OK, hopefully you read it.
Pop quiz. Is Tom Brokaw accused of "exposing himself to one woman while the two were in his office and asked her to touch him" or having "sex in the middle of the day in his office?"
If you answered yes to either, then you've made my point. If you had to go back and check the article, ditto.
It's no secret that Fox News would like to discredit more traditional news outlets like NBC, and a good way to do that would be to discredit news icons like Peter Jennings or Tom Brokaw.
Here we have the allegations about Tom Brokaw behaving inappropriately, and given the nature of his position over the women he is accused of being inappropriate with, these are very serious allegations. However, it would appear that Fox did not feel they were serious enough. What to do?
Go back to the article, and you'll see that there is an article about Tom Brokaw. That article ends with this sentence, "Brokaw stepped down as an NBC news anchor in 2004." Other than a random paragraph that does not seem related which talked about Lauer in the first half, you could end the article at that point because no additional information about the story comes after it. What follows that is a rehashing of Matt Lauers much more serious and gross allegations, which does not appear to have any direct tie in to the Tom Brokaw story above.
So why would they do that? Because they know how people read. Mostly they read on their phones, quickly, while multitasking and not paying attention
When I first read this article on my phone because someone had sent it to me, I had to go back and read it a second time to confirm who had sex in an office.
Four paragraphs discuss specific details without using Lauer's name, meaning that scanning the article, which is the way that many people read, could lead one to conclude that Brokaw had been the one revealing himself and having sexcapades in his office.
While every part of the article follows basic principles of journalistic integrity, concatenating the two unrelated stories together without explanation causes another form of deception.
One might argue that the stories are related because they are both about sexual misconduct at NBC, but it that's the case, why not mention Cosby or other celebrity abusers? Why not mention that the two sets of allegations occurred in different decades? Why not include a paragraph linking the two stories? It's on online article, it's not like there's a word-count limit.
This is not a right-left thing because people on both sides do it. It is done using all manner of topics. It is done to all kinds of people by all kinds of people. Deceit is merely a tool, which anyone can pick up to manipulate you as a reader, and we should all be alert to its use.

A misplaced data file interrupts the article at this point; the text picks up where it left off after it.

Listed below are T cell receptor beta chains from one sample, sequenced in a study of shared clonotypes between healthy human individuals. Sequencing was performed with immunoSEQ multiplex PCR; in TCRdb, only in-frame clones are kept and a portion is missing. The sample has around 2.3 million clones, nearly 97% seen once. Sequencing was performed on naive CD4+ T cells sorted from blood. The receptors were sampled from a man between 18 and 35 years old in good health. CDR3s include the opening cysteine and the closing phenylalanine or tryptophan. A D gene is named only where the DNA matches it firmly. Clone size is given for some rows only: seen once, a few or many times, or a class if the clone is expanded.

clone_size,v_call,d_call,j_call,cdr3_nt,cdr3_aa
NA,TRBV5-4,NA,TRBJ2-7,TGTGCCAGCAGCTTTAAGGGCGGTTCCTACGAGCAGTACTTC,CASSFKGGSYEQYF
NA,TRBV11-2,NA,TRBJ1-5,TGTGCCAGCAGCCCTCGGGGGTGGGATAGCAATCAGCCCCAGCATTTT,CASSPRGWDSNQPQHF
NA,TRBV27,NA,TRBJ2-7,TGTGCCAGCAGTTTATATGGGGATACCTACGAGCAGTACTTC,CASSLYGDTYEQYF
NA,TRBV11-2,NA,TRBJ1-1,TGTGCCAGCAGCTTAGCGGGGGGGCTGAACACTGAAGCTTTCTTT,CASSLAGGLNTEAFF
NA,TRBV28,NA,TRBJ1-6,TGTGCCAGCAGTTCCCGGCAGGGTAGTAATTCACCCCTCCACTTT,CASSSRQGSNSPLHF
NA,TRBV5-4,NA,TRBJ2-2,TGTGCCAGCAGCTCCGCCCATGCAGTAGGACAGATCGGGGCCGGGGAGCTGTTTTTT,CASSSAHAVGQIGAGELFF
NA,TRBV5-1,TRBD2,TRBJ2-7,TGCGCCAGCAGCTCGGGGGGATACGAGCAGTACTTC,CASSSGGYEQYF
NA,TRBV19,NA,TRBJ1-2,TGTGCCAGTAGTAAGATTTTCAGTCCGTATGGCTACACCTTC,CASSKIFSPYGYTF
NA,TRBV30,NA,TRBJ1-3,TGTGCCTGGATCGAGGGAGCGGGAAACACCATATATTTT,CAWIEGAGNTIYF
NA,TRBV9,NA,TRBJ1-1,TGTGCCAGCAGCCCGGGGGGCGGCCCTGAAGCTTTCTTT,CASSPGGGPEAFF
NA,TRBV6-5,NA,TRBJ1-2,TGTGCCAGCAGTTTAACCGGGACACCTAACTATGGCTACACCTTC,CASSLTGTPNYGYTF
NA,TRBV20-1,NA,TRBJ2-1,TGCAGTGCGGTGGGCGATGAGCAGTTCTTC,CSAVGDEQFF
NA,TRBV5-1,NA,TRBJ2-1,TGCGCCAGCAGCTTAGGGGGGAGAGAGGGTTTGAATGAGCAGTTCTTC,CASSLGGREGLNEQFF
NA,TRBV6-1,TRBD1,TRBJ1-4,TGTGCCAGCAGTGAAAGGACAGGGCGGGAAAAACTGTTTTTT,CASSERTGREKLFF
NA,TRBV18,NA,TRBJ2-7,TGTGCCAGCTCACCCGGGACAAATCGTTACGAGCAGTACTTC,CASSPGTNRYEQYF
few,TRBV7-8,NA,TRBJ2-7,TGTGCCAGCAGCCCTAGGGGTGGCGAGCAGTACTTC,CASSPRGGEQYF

Not all forms of deception require falsehoods. Sometimes it can be as simple as framing and presenting the truth in a different way.
Full article text, for reference:
Legendary NBC news anchor Tom Brokaw allegedly made unwanted sexual advances against multiple women in the 1990s, a bombshell set of reports revealed Thursday, months after a separate set of accusations led to the downfall of longtime “Today” anchor Matt Lauer.
According to The Washington Post, Brokaw, now 78, made unwanted moves on Linda Vester, a former NBC correspondent and former Fox News anchor, twice during the 1990s, including a move to forcibly kiss Vester, who was in her 20s at the time.
The report also detailed the claims of an anonymous woman who told the outlet Brokaw acted inappropriately toward her during her time as a production assistant in the 1990s. Brokaw was the anchor of “NBC Nightly News” at the time.
He has denied all the accusations against him.
“I met with Linda Vester on two occasions, both at her request, 23 years ago, because she wanted advice with respect to her career at NBC,” Brokaw said in a statement issued by NBC that was provided to The Post. “The meetings were brief, cordial and appropriate, and despite Linda’s allegations, I made no romantic overtures towards her, at that time or any other.”
Before the accusations against him went public, he actually spoke out about the #MeToo movement on MSNBC -- without mentioning his own behavior. “I do think we need to have a healthier, well-defined dialogue, if you will, and I’m not sure how we launch into it,” he said in December 2017.
A Fox News request for comment was not immediately returned by NBC.
Lauer’s former co-host, Ann Curry, who left amid turmoil inside the network, also said in The Post report that she told network management about complaints regarding Lauer's alleged sexual harassment, in 2012. However, NBC News Chairman Andy Lack previously said there were no formal complaints lodged against Lauer in his two decades with the network.
“I am speaking out now because NBC has failed to hire outside counsel to investigate a genuine, long-standing problem of sexual misconduct in the news division,” Vester told The Post.